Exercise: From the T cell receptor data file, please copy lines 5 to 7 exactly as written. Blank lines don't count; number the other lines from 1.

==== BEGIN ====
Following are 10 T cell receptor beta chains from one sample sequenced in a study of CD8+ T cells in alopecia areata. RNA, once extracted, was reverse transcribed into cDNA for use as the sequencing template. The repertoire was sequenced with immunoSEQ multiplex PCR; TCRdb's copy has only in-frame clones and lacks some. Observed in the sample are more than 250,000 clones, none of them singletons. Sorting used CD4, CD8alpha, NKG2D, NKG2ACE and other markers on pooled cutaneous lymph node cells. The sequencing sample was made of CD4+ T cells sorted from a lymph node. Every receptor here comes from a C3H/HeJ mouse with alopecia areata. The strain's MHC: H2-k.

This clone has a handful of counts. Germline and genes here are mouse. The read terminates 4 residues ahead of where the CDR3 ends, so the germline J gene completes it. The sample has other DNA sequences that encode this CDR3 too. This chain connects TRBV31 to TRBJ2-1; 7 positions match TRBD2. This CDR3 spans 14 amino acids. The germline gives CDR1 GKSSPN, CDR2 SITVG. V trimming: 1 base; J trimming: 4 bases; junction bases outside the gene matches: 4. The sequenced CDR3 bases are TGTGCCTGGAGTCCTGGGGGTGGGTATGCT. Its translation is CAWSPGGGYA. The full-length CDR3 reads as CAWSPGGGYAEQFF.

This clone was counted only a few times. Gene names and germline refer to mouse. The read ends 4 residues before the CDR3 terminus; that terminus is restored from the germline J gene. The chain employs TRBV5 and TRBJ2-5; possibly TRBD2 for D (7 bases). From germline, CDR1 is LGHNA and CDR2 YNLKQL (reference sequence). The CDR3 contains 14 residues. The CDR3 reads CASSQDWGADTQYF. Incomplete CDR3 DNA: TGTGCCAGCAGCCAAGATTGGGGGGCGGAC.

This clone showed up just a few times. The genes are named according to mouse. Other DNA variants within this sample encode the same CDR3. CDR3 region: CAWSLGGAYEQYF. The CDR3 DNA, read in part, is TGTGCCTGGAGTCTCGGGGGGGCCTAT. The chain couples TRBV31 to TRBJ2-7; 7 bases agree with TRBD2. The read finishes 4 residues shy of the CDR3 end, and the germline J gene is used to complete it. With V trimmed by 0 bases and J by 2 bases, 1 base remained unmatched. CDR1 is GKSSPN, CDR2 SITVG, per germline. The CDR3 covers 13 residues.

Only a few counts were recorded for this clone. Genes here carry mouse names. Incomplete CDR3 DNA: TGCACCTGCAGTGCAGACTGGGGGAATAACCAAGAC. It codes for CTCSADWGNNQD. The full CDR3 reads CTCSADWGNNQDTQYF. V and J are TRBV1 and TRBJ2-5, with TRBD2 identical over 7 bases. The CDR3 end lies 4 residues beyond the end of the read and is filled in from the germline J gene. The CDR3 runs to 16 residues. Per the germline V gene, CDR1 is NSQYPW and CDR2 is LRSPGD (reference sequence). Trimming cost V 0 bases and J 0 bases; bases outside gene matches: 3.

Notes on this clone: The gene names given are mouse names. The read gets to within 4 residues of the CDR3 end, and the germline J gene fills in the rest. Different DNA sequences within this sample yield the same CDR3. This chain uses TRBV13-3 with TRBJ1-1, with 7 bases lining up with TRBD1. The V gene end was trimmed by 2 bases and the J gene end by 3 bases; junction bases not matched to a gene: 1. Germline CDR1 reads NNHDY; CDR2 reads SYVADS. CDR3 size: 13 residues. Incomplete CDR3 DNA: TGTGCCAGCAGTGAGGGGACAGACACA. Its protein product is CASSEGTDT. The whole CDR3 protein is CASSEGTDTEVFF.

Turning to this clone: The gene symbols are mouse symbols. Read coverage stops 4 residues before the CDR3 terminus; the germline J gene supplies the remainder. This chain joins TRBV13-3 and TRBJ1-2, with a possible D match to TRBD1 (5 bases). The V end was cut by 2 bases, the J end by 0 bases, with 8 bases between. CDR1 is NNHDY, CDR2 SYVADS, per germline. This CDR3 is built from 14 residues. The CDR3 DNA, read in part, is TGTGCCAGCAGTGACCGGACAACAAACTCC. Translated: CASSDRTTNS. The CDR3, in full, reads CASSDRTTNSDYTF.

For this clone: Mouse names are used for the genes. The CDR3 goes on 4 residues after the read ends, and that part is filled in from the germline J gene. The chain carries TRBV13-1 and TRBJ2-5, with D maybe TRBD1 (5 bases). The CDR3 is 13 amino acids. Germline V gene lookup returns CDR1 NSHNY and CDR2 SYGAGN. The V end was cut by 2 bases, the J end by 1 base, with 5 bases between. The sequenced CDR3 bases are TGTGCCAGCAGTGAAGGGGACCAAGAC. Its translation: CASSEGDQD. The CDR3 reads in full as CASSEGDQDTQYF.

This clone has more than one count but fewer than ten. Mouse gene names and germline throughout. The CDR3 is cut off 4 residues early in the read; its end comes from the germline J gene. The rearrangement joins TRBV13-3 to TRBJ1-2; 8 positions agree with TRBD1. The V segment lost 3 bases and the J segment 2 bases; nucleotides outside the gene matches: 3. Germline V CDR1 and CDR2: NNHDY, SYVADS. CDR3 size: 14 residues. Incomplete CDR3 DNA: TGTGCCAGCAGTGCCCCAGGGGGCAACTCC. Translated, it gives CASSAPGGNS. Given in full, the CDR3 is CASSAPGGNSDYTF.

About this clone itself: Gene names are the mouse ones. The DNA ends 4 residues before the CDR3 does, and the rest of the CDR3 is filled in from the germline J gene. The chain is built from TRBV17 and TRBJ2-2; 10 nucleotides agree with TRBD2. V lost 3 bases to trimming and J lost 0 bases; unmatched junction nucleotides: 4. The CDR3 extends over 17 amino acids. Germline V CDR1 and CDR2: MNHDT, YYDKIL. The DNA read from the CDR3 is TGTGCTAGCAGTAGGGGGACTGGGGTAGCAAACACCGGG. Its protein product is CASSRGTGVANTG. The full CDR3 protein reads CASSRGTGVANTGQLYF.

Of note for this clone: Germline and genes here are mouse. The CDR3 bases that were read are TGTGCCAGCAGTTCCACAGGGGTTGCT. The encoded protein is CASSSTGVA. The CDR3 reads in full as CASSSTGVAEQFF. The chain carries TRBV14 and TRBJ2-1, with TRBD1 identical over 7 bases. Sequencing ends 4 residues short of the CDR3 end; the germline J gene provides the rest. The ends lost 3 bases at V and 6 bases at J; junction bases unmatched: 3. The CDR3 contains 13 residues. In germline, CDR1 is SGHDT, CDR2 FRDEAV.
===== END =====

Only a few counts were recorded for this clone. Genes here carry mouse names. Incomplete CDR3 DNA: TGCACCTGCAGTGCAGACTGGGGGAATAACCAAGAC. It codes for CTCSADWGNNQD. The full CDR3 reads CTCSADWGNNQDTQYF. V and J are TRBV1 and TRBJ2-5, with TRBD2 identical over 7 bases. The CDR3 end lies 4 residues beyond the end of the read and is filled in from the germline J gene. The CDR3 runs to 16 residues. Per the germline V gene, CDR1 is NSQYPW and CDR2 is LRSPGD (reference sequence). Trimming cost V 0 bases and J 0 bases; bases outside gene matches: 3.

Notes on this clone: The gene names given are mouse names. The read gets to within 4 residues of the CDR3 end, and the germline J gene fills in the rest. Different DNA sequences within this sample yield the same CDR3. This chain uses TRBV13-3 with TRBJ1-1, with 7 bases lining up with TRBD1. The V gene end was trimmed by 2 bases and the J gene end by 3 bases; junction bases not matched to a gene: 1. Germline CDR1 reads NNHDY; CDR2 reads SYVADS. CDR3 size: 13 residues. Incomplete CDR3 DNA: TGTGCCAGCAGTGAGGGGACAGACACA. Its protein product is CASSEGTDT. The whole CDR3 protein is CASSEGTDTEVFF.

Turning to this clone: The gene symbols are mouse symbols. Read coverage stops 4 residues before the CDR3 terminus; the germline J gene supplies the remainder. This chain joins TRBV13-3 and TRBJ1-2, with a possible D match to TRBD1 (5 bases). The V end was cut by 2 bases, the J end by 0 bases, with 8 bases between. CDR1 is NNHDY, CDR2 SYVADS, per germline. This CDR3 is built from 14 residues. The CDR3 DNA, read in part, is TGTGCCAGCAGTGACCGGACAACAAACTCC. Translated: CASSDRTTNS. The CDR3, in full, reads CASSDRTTNSDYTF.